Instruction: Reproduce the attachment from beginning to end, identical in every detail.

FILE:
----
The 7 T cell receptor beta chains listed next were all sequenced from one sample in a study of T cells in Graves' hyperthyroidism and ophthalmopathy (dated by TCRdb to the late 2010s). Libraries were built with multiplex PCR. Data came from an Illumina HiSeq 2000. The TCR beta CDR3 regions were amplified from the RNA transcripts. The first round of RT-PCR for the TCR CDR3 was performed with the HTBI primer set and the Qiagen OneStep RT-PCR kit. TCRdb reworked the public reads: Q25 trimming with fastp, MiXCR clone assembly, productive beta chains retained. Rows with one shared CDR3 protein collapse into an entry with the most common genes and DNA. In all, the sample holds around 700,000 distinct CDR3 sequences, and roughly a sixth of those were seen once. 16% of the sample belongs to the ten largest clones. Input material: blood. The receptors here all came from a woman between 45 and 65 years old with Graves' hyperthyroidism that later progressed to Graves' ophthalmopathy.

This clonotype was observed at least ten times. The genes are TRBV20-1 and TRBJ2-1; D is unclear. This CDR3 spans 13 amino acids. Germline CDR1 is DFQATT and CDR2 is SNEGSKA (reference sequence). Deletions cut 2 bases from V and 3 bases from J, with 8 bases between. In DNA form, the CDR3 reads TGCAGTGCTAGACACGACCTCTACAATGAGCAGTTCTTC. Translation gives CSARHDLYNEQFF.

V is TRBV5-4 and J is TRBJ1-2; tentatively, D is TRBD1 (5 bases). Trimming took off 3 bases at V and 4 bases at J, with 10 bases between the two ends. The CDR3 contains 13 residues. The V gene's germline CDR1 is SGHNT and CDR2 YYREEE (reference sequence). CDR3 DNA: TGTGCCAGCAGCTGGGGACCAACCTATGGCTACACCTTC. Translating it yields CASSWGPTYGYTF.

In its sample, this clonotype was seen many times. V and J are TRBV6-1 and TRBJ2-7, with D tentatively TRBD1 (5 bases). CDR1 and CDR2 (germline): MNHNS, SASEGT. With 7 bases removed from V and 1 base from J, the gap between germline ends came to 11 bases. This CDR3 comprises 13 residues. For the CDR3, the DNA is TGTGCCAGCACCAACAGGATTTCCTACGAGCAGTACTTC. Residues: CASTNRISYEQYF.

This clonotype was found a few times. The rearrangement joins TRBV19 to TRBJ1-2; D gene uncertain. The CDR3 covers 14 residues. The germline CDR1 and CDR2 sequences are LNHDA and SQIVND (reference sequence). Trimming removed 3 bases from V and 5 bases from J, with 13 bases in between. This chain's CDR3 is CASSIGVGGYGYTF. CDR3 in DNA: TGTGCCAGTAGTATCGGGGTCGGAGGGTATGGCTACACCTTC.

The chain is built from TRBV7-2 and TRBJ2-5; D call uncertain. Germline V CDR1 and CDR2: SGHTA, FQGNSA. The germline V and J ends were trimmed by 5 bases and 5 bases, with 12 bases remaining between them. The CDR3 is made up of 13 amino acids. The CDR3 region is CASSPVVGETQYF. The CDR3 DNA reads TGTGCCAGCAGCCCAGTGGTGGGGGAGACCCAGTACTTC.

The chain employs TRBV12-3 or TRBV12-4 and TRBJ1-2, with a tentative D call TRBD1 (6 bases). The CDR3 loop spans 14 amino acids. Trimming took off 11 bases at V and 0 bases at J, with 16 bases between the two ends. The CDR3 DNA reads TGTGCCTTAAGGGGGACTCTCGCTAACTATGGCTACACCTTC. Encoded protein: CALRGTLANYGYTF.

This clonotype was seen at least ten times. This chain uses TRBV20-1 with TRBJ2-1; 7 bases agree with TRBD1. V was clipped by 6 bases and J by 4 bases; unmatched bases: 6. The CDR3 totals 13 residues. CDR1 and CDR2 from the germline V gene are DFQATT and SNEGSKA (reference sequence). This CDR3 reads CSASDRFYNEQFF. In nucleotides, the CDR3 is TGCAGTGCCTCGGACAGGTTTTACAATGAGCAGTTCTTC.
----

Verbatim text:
The 7 T cell receptor beta chains listed next were all sequenced from one sample in a study of T cells in Graves' hyperthyroidism and ophthalmopathy (dated by TCRdb to the late 2010s). Libraries were built with multiplex PCR. Data came from an Illumina HiSeq 2000. The TCR beta CDR3 regions were amplified from the RNA transcripts. The first round of RT-PCR for the TCR CDR3 was performed with the HTBI primer set and the Qiagen OneStep RT-PCR kit. TCRdb reworked the public reads: Q25 trimming with fastp, MiXCR clone assembly, productive beta chains retained. Rows with one shared CDR3 protein collapse into an entry with the most common genes and DNA. In all, the sample holds around 700,000 distinct CDR3 sequences, and roughly a sixth of those were seen once. 16% of the sample belongs to the ten largest clones. Input material: blood. The receptors here all came from a woman between 45 and 65 years old with Graves' hyperthyroidism that later progressed to Graves' ophthalmopathy.

This clonotype was observed at least ten times. The genes are TRBV20-1 and TRBJ2-1; D is unclear. This CDR3 spans 13 amino acids. Germline CDR1 is DFQATT and CDR2 is SNEGSKA (reference sequence). Deletions cut 2 bases from V and 3 bases from J, with 8 bases between. In DNA form, the CDR3 reads TGCAGTGCTAGACACGACCTCTACAATGAGCAGTTCTTC. Translation gives CSARHDLYNEQFF.

V is TRBV5-4 and J is TRBJ1-2; tentatively, D is TRBD1 (5 bases). Trimming took off 3 bases at V and 4 bases at J, with 10 bases between the two ends. The CDR3 contains 13 residues. The V gene's germline CDR1 is SGHNT and CDR2 YYREEE (reference sequence). CDR3 DNA: TGTGCCAGCAGCTGGGGACCAACCTATGGCTACACCTTC. Translating it yields CASSWGPTYGYTF.

In its sample, this clonotype was seen many times. V and J are TRBV6-1 and TRBJ2-7, with D tentatively TRBD1 (5 bases). CDR1 and CDR2 (germline): MNHNS, SASEGT. With 7 bases removed from V and 1 base from J, the gap between germline ends came to 11 bases. This CDR3 comprises 13 residues. For the CDR3, the DNA is TGTGCCAGCACCAACAGGATTTCCTACGAGCAGTACTTC. Residues: CASTNRISYEQYF.

This clonotype was found a few times. The rearrangement joins TRBV19 to TRBJ1-2; D gene uncertain. The CDR3 covers 14 residues. The germline CDR1 and CDR2 sequences are LNHDA and SQIVND (reference sequence). Trimming removed 3 bases from V and 5 bases from J, with 13 bases in between. This chain's CDR3 is CASSIGVGGYGYTF. CDR3 in DNA: TGTGCCAGTAGTATCGGGGTCGGAGGGTATGGCTACACCTTC.

The chain is built from TRBV7-2 and TRBJ2-5; D call uncertain. Germline V CDR1 and CDR2: SGHTA, FQGNSA. The germline V and J ends were trimmed by 5 bases and 5 bases, with 12 bases remaining between them. The CDR3 is made up of 13 amino acids. The CDR3 region is CASSPVVGETQYF. The CDR3 DNA reads TGTGCCAGCAGCCCAGTGGTGGGGGAGACCCAGTACTTC.

The chain employs TRBV12-3 or TRBV12-4 and TRBJ1-2, with a tentative D call TRBD1 (6 bases). The CDR3 loop spans 14 amino acids. Trimming took off 11 bases at V and 0 bases at J, with 16 bases between the two ends. The CDR3 DNA reads TGTGCCTTAAGGGGGACTCTCGCTAACTATGGCTACACCTTC. Encoded protein: CALRGTLANYGYTF.

This clonotype was seen at least ten times. This chain uses TRBV20-1 with TRBJ2-1; 7 bases agree with TRBD1. V was clipped by 6 bases and J by 4 bases; unmatched bases: 6. The CDR3 totals 13 residues. CDR1 and CDR2 from the germline V gene are DFQATT and SNEGSKA (reference sequence). This CDR3 reads CSASDRFYNEQFF. In nucleotides, the CDR3 is TGCAGTGCCTCGGACAGGTTTTACAATGAGCAGTTCTTC.